The 'British Century' transited into the 'American Century' mid-way through the 20th century for similar reasons, with one keynote message: free trade works for as long as comparative advantage remains (over a single product, but also in the net country production). Britain slowly lost its own throughout the 20th century, and, as one country whose own comparative advantage was simultaneously rising, the United States was perfectly positioned to take over. That it was also cultivating democracy helped. It could also internationalise this policy approach from the 1940s through the multilateral principle, as evident in the General Agreement on Tariffs and Trade (GATT) and the Bretton Woods institutions, the International Monetary Fund (IMF) and the International Bank for Reconstruction and Development (IBRD, or World Bank).

Yet another key message emerged: imposing this approach to now newly independent countries (as opposed to being colonies, for example, of Great Britain), collided more fiercely with local practices, ultimately exposing stronger cultural resistance. Democracy in many Fareast and Southeast Asian countries cannot go as far as in the North Atlantic zone because, in part, of quite different family structures, and with it, minor features, like domestic elderly-care rather than resorting to nursing homes, or household patronage, for example, keeping servants or service-providers, that spoke volumes at the macro level.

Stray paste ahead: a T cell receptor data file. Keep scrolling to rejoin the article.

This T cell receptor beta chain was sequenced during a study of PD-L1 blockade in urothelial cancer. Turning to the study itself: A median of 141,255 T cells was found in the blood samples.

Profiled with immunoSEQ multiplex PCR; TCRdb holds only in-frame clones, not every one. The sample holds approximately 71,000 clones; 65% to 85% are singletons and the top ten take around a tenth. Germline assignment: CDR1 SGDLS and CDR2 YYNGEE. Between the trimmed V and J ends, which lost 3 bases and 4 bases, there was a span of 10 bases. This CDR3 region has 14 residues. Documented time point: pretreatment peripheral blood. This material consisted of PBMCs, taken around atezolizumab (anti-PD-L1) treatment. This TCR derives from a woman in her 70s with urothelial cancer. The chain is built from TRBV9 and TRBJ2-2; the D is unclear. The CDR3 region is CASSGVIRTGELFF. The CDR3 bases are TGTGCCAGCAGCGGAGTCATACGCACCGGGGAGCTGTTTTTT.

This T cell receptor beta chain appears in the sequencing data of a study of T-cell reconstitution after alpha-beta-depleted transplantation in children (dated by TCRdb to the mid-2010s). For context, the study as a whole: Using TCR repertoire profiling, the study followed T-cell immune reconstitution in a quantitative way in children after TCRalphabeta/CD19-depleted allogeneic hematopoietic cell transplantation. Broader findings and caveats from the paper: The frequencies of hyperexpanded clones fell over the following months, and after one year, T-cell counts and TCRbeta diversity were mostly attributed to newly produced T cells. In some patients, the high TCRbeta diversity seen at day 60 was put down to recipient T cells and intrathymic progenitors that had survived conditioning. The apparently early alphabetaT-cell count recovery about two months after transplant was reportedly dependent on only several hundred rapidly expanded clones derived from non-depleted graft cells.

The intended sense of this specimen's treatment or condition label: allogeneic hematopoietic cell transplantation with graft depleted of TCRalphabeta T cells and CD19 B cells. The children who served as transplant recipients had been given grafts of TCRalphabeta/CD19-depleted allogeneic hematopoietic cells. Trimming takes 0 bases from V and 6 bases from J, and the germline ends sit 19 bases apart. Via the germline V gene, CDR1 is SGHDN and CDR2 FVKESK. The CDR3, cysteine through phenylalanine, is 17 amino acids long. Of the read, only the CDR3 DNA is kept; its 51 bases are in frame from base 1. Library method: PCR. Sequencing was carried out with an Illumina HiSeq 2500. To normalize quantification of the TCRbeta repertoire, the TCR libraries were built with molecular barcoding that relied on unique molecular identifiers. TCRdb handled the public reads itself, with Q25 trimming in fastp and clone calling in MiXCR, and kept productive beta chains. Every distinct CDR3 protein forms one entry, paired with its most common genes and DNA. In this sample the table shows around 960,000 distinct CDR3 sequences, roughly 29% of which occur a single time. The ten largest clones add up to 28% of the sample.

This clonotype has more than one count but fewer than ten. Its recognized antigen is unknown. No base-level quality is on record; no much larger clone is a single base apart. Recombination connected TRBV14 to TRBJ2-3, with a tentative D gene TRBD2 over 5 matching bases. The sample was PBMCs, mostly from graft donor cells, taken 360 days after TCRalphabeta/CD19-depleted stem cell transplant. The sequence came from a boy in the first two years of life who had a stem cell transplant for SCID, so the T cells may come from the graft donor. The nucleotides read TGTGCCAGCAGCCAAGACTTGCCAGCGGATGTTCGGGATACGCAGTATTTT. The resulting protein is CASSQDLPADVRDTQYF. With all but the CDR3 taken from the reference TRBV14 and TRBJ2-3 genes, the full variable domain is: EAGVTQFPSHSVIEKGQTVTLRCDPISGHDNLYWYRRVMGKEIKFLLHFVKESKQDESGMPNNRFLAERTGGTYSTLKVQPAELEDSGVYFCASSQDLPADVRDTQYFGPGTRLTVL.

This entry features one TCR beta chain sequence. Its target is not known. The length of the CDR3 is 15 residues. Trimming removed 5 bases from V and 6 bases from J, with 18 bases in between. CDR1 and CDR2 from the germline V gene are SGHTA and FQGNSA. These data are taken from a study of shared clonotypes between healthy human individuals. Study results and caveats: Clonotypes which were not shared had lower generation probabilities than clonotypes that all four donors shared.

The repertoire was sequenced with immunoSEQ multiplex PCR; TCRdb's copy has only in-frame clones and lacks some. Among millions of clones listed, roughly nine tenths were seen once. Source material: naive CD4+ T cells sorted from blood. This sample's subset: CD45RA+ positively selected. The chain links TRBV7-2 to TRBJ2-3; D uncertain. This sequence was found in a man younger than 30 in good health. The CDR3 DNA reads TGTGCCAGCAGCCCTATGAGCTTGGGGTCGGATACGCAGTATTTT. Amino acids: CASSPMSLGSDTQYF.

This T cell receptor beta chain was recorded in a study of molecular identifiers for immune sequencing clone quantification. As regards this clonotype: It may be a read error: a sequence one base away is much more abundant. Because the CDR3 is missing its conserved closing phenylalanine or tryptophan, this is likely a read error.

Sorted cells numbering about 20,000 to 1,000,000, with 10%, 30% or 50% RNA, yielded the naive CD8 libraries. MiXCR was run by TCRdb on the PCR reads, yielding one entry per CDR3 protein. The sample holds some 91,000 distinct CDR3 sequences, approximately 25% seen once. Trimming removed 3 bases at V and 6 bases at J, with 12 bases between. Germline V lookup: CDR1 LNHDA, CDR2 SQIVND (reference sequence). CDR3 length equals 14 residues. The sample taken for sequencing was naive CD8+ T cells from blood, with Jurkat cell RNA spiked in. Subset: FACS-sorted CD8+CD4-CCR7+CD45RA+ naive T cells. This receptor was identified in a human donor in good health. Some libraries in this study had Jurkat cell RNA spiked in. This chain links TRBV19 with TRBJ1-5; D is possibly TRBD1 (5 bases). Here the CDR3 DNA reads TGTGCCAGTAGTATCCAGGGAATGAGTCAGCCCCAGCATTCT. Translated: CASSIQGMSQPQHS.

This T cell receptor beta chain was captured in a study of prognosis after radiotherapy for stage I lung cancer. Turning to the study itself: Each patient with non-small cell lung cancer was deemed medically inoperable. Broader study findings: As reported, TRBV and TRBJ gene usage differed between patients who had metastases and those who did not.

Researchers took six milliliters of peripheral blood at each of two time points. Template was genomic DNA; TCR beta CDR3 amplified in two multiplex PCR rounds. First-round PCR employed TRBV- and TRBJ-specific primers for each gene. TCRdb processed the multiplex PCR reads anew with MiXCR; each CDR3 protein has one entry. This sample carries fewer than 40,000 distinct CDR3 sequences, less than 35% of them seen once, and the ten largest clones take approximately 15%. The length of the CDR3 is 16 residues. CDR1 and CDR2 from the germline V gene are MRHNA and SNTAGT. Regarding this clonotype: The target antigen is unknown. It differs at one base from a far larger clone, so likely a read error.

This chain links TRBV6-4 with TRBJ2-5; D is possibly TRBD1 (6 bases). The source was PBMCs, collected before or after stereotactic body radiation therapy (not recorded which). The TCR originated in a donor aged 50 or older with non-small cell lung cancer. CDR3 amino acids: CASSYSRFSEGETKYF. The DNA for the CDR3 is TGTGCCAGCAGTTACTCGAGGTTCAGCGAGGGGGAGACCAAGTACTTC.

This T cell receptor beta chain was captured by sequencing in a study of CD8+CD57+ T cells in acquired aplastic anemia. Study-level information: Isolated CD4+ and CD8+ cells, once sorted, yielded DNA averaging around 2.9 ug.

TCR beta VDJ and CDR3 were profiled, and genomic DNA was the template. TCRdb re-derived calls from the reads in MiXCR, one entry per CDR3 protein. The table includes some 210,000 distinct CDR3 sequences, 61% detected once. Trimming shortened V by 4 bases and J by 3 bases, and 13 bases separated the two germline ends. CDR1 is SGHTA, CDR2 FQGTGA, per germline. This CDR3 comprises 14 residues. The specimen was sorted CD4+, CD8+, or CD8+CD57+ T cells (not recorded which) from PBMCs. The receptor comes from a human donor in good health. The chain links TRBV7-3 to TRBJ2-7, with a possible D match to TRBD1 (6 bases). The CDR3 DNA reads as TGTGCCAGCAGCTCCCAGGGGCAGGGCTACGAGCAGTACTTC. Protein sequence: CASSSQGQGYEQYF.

One-fifth into the 21st century, we see how bits and pieces of all forms of isms, prisms, and schisms still remain, and for ever will do so: harmonising them may be the best we can do, demanding constant negotiating skills and compromising pure original forms, but remembering why imposing them will only backfire since the instruments available to decision-makers are only policy, not culture. If we add to that the business cycle driven by comparative advantage, change will be within each policy rubric. The art remains in (a) constantly adjusting to these, where again negotiating skills become imperative; and (b) acknowledging how cultural patterns, particularly, but sociological or community adjustments generally proceed far more slowly than policy instruments. These, then, should be the 'gods', the socio-cultural substructure everywhere, which does not even have to conform to a country's territorial boundaries  rather than its preference-driven policy instruments.

Dr. Imtiaz A. Hussain is Professor & Head of the Department of Global Studies & Governance at Independent University, Bangladesh.